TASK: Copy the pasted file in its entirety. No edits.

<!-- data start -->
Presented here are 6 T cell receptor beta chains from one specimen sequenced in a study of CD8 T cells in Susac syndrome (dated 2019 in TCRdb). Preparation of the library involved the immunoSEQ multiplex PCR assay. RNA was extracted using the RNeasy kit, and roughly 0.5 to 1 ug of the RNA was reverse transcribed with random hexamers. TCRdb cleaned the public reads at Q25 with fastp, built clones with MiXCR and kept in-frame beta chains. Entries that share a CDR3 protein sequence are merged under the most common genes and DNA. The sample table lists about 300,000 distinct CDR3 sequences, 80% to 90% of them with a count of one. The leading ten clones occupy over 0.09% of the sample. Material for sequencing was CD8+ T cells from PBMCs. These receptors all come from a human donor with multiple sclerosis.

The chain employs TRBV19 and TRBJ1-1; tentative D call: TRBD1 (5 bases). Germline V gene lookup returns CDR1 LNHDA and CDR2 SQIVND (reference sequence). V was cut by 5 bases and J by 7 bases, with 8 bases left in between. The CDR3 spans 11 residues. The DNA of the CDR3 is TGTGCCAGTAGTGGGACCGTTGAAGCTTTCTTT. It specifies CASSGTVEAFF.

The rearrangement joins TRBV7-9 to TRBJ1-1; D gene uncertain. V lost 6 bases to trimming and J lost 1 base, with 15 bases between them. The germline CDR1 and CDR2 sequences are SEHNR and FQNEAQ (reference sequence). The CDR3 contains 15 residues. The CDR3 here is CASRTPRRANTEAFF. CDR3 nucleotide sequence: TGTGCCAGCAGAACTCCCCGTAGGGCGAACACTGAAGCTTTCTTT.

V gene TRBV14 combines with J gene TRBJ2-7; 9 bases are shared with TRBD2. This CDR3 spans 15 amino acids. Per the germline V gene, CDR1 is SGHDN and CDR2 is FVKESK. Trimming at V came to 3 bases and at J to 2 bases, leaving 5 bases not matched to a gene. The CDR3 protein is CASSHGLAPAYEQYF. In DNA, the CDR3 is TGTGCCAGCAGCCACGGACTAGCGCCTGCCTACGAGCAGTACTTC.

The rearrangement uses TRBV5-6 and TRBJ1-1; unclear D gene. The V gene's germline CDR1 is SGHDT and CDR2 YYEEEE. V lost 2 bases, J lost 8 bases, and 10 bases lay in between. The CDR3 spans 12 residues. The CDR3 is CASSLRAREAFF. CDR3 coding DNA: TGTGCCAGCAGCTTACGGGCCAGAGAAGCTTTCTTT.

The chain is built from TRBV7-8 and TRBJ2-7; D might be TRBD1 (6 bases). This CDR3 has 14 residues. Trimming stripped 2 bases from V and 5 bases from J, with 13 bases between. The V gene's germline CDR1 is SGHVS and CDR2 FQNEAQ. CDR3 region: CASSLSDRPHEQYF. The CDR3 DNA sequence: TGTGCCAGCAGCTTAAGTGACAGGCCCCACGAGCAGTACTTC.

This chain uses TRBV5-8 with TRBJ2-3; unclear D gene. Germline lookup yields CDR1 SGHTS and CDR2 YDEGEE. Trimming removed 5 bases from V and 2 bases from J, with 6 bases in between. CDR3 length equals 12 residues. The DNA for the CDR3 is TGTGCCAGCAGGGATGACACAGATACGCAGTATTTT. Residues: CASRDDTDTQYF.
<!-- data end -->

Presented here are 6 T cell receptor beta chains from one specimen sequenced in a study of CD8 T cells in Susac syndrome (dated 2019 in TCRdb). Preparation of the library involved the immunoSEQ multiplex PCR assay. RNA was extracted using the RNeasy kit, and roughly 0.5 to 1 ug of the RNA was reverse transcribed with random hexamers. TCRdb cleaned the public reads at Q25 with fastp, built clones with MiXCR and kept in-frame beta chains. Entries that share a CDR3 protein sequence are merged under the most common genes and DNA. The sample table lists about 300,000 distinct CDR3 sequences, 80% to 90% of them with a count of one. The leading ten clones occupy over 0.09% of the sample. Material for sequencing was CD8+ T cells from PBMCs. These receptors all come from a human donor with multiple sclerosis.

The chain employs TRBV19 and TRBJ1-1; tentative D call: TRBD1 (5 bases). Germline V gene lookup returns CDR1 LNHDA and CDR2 SQIVND (reference sequence). V was cut by 5 bases and J by 7 bases, with 8 bases left in between. The CDR3 spans 11 residues. The DNA of the CDR3 is TGTGCCAGTAGTGGGACCGTTGAAGCTTTCTTT. It specifies CASSGTVEAFF.

The rearrangement joins TRBV7-9 to TRBJ1-1; D gene uncertain. V lost 6 bases to trimming and J lost 1 base, with 15 bases between them. The germline CDR1 and CDR2 sequences are SEHNR and FQNEAQ (reference sequence). The CDR3 contains 15 residues. The CDR3 here is CASRTPRRANTEAFF. CDR3 nucleotide sequence: TGTGCCAGCAGAACTCCCCGTAGGGCGAACACTGAAGCTTTCTTT.

V gene TRBV14 combines with J gene TRBJ2-7; 9 bases are shared with TRBD2. This CDR3 spans 15 amino acids. Per the germline V gene, CDR1 is SGHDN and CDR2 is FVKESK. Trimming at V came to 3 bases and at J to 2 bases, leaving 5 bases not matched to a gene. The CDR3 protein is CASSHGLAPAYEQYF. In DNA, the CDR3 is TGTGCCAGCAGCCACGGACTAGCGCCTGCCTACGAGCAGTACTTC.

The rearrangement uses TRBV5-6 and TRBJ1-1; unclear D gene. The V gene's germline CDR1 is SGHDT and CDR2 YYEEEE. V lost 2 bases, J lost 8 bases, and 10 bases lay in between. The CDR3 spans 12 residues. The CDR3 is CASSLRAREAFF. CDR3 coding DNA: TGTGCCAGCAGCTTACGGGCCAGAGAAGCTTTCTTT.

The chain is built from TRBV7-8 and TRBJ2-7; D might be TRBD1 (6 bases). This CDR3 has 14 residues. Trimming stripped 2 bases from V and 5 bases from J, with 13 bases between. The V gene's germline CDR1 is SGHVS and CDR2 FQNEAQ. CDR3 region: CASSLSDRPHEQYF. The CDR3 DNA sequence: TGTGCCAGCAGCTTAAGTGACAGGCCCCACGAGCAGTACTTC.

This chain uses TRBV5-8 with TRBJ2-3; unclear D gene. Germline lookup yields CDR1 SGHTS and CDR2 YDEGEE. Trimming removed 5 bases from V and 2 bases from J, with 6 bases in between. CDR3 length equals 12 residues. The DNA for the CDR3 is TGTGCCAGCAGGGATGACACAGATACGCAGTATTTT. Residues: CASRDDTDTQYF.